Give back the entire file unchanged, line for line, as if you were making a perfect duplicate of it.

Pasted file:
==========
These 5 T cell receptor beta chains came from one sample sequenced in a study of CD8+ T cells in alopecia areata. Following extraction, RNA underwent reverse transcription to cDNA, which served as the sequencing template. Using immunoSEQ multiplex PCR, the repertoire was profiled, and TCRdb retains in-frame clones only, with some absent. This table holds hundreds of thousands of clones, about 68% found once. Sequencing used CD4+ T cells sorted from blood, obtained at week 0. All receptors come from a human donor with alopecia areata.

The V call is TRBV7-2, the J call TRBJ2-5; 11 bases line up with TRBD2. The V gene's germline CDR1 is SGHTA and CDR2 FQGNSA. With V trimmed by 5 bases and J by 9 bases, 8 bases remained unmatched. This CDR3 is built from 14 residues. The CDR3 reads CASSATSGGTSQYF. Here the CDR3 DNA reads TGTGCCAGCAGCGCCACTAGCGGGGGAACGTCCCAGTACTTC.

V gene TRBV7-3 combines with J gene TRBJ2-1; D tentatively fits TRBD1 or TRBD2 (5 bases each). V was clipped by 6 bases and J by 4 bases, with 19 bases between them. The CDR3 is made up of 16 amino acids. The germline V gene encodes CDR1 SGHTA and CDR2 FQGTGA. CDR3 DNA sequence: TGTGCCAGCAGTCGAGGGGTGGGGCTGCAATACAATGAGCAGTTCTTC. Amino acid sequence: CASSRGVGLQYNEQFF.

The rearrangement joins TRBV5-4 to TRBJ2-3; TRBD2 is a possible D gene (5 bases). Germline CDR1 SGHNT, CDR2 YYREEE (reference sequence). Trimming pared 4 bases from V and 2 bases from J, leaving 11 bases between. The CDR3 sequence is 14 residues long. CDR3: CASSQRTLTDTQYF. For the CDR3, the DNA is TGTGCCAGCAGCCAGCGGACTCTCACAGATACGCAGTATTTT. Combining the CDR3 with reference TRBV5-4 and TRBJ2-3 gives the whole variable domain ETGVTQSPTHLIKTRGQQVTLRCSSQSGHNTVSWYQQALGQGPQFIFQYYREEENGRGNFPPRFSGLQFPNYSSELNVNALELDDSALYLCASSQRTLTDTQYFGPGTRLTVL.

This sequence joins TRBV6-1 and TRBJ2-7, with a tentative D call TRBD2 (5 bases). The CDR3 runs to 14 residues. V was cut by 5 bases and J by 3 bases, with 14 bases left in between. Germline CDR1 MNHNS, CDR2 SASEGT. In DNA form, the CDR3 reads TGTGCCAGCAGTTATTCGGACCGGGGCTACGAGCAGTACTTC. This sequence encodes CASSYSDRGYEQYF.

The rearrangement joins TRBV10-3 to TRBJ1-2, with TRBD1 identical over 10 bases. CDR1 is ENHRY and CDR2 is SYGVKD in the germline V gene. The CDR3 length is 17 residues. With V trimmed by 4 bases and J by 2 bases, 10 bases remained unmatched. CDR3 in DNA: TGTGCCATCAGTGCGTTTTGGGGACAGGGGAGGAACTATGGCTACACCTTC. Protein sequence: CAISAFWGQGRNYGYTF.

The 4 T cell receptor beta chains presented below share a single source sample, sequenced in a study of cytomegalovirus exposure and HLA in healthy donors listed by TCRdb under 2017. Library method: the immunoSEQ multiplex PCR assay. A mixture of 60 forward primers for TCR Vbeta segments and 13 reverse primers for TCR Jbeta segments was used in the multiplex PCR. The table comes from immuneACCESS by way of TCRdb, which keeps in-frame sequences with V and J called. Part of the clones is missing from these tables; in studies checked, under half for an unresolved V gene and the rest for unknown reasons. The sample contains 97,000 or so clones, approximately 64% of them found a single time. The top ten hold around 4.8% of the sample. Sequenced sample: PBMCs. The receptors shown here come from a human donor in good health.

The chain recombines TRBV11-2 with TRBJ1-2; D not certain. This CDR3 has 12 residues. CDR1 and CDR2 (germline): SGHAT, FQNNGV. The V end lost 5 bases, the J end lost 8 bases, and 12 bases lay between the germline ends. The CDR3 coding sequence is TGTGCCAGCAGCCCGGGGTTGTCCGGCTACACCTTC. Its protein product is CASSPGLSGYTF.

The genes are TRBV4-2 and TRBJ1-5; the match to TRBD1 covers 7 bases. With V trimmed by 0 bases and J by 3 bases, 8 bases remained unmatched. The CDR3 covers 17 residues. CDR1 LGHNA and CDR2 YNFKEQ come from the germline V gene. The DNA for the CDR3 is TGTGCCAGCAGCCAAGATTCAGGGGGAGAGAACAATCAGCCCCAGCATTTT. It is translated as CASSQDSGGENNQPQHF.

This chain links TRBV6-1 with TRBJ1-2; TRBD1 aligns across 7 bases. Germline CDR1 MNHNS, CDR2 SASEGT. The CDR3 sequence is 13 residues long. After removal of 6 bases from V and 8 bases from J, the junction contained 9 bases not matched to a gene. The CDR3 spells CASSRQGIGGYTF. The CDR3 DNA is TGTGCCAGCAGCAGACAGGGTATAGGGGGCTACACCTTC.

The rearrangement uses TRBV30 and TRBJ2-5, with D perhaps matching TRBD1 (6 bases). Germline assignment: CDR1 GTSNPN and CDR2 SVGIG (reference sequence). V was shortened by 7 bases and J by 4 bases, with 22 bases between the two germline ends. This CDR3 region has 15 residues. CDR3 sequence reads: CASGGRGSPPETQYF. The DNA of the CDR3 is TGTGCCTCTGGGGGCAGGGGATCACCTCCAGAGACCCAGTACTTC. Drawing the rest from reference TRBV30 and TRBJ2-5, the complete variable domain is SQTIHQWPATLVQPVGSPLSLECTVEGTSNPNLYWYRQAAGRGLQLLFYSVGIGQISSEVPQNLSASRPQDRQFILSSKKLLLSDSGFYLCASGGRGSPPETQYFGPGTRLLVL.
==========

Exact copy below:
These 5 T cell receptor beta chains came from one sample sequenced in a study of CD8+ T cells in alopecia areata. Following extraction, RNA underwent reverse transcription to cDNA, which served as the sequencing template. Using immunoSEQ multiplex PCR, the repertoire was profiled, and TCRdb retains in-frame clones only, with some absent. This table holds hundreds of thousands of clones, about 68% found once. Sequencing used CD4+ T cells sorted from blood, obtained at week 0. All receptors come from a human donor with alopecia areata.

The V call is TRBV7-2, the J call TRBJ2-5; 11 bases line up with TRBD2. The V gene's germline CDR1 is SGHTA and CDR2 FQGNSA. With V trimmed by 5 bases and J by 9 bases, 8 bases remained unmatched. This CDR3 is built from 14 residues. The CDR3 reads CASSATSGGTSQYF. Here the CDR3 DNA reads TGTGCCAGCAGCGCCACTAGCGGGGGAACGTCCCAGTACTTC.

V gene TRBV7-3 combines with J gene TRBJ2-1; D tentatively fits TRBD1 or TRBD2 (5 bases each). V was clipped by 6 bases and J by 4 bases, with 19 bases between them. The CDR3 is made up of 16 amino acids. The germline V gene encodes CDR1 SGHTA and CDR2 FQGTGA. CDR3 DNA sequence: TGTGCCAGCAGTCGAGGGGTGGGGCTGCAATACAATGAGCAGTTCTTC. Amino acid sequence: CASSRGVGLQYNEQFF.

The rearrangement joins TRBV5-4 to TRBJ2-3; TRBD2 is a possible D gene (5 bases). Germline CDR1 SGHNT, CDR2 YYREEE (reference sequence). Trimming pared 4 bases from V and 2 bases from J, leaving 11 bases between. The CDR3 sequence is 14 residues long. CDR3: CASSQRTLTDTQYF. For the CDR3, the DNA is TGTGCCAGCAGCCAGCGGACTCTCACAGATACGCAGTATTTT. Combining the CDR3 with reference TRBV5-4 and TRBJ2-3 gives the whole variable domain ETGVTQSPTHLIKTRGQQVTLRCSSQSGHNTVSWYQQALGQGPQFIFQYYREEENGRGNFPPRFSGLQFPNYSSELNVNALELDDSALYLCASSQRTLTDTQYFGPGTRLTVL.

This sequence joins TRBV6-1 and TRBJ2-7, with a tentative D call TRBD2 (5 bases). The CDR3 runs to 14 residues. V was cut by 5 bases and J by 3 bases, with 14 bases left in between. Germline CDR1 MNHNS, CDR2 SASEGT. In DNA form, the CDR3 reads TGTGCCAGCAGTTATTCGGACCGGGGCTACGAGCAGTACTTC. This sequence encodes CASSYSDRGYEQYF.

The rearrangement joins TRBV10-3 to TRBJ1-2, with TRBD1 identical over 10 bases. CDR1 is ENHRY and CDR2 is SYGVKD in the germline V gene. The CDR3 length is 17 residues. With V trimmed by 4 bases and J by 2 bases, 10 bases remained unmatched. CDR3 in DNA: TGTGCCATCAGTGCGTTTTGGGGACAGGGGAGGAACTATGGCTACACCTTC. Protein sequence: CAISAFWGQGRNYGYTF.

The 4 T cell receptor beta chains presented below share a single source sample, sequenced in a study of cytomegalovirus exposure and HLA in healthy donors listed by TCRdb under 2017. Library method: the immunoSEQ multiplex PCR assay. A mixture of 60 forward primers for TCR Vbeta segments and 13 reverse primers for TCR Jbeta segments was used in the multiplex PCR. The table comes from immuneACCESS by way of TCRdb, which keeps in-frame sequences with V and J called. Part of the clones is missing from these tables; in studies checked, under half for an unresolved V gene and the rest for unknown reasons. The sample contains 97,000 or so clones, approximately 64% of them found a single time. The top ten hold around 4.8% of the sample. Sequenced sample: PBMCs. The receptors shown here come from a human donor in good health.

The chain recombines TRBV11-2 with TRBJ1-2; D not certain. This CDR3 has 12 residues. CDR1 and CDR2 (germline): SGHAT, FQNNGV. The V end lost 5 bases, the J end lost 8 bases, and 12 bases lay between the germline ends. The CDR3 coding sequence is TGTGCCAGCAGCCCGGGGTTGTCCGGCTACACCTTC. Its protein product is CASSPGLSGYTF.

The genes are TRBV4-2 and TRBJ1-5; the match to TRBD1 covers 7 bases. With V trimmed by 0 bases and J by 3 bases, 8 bases remained unmatched. The CDR3 covers 17 residues. CDR1 LGHNA and CDR2 YNFKEQ come from the germline V gene. The DNA for the CDR3 is TGTGCCAGCAGCCAAGATTCAGGGGGAGAGAACAATCAGCCCCAGCATTTT. It is translated as CASSQDSGGENNQPQHF.

This chain links TRBV6-1 with TRBJ1-2; TRBD1 aligns across 7 bases. Germline CDR1 MNHNS, CDR2 SASEGT. The CDR3 sequence is 13 residues long. After removal of 6 bases from V and 8 bases from J, the junction contained 9 bases not matched to a gene. The CDR3 spells CASSRQGIGGYTF. The CDR3 DNA is TGTGCCAGCAGCAGACAGGGTATAGGGGGCTACACCTTC.

The rearrangement uses TRBV30 and TRBJ2-5, with D perhaps matching TRBD1 (6 bases). Germline assignment: CDR1 GTSNPN and CDR2 SVGIG (reference sequence). V was shortened by 7 bases and J by 4 bases, with 22 bases between the two germline ends. This CDR3 region has 15 residues. CDR3 sequence reads: CASGGRGSPPETQYF. The DNA of the CDR3 is TGTGCCTCTGGGGGCAGGGGATCACCTCCAGAGACCCAGTACTTC. Drawing the rest from reference TRBV30 and TRBJ2-5, the complete variable domain is SQTIHQWPATLVQPVGSPLSLECTVEGTSNPNLYWYRQAAGRGLQLLFYSVGIGQISSEVPQNLSASRPQDRQFILSSKKLLLSDSGFYLCASGGRGSPPETQYFGPGTRLLVL.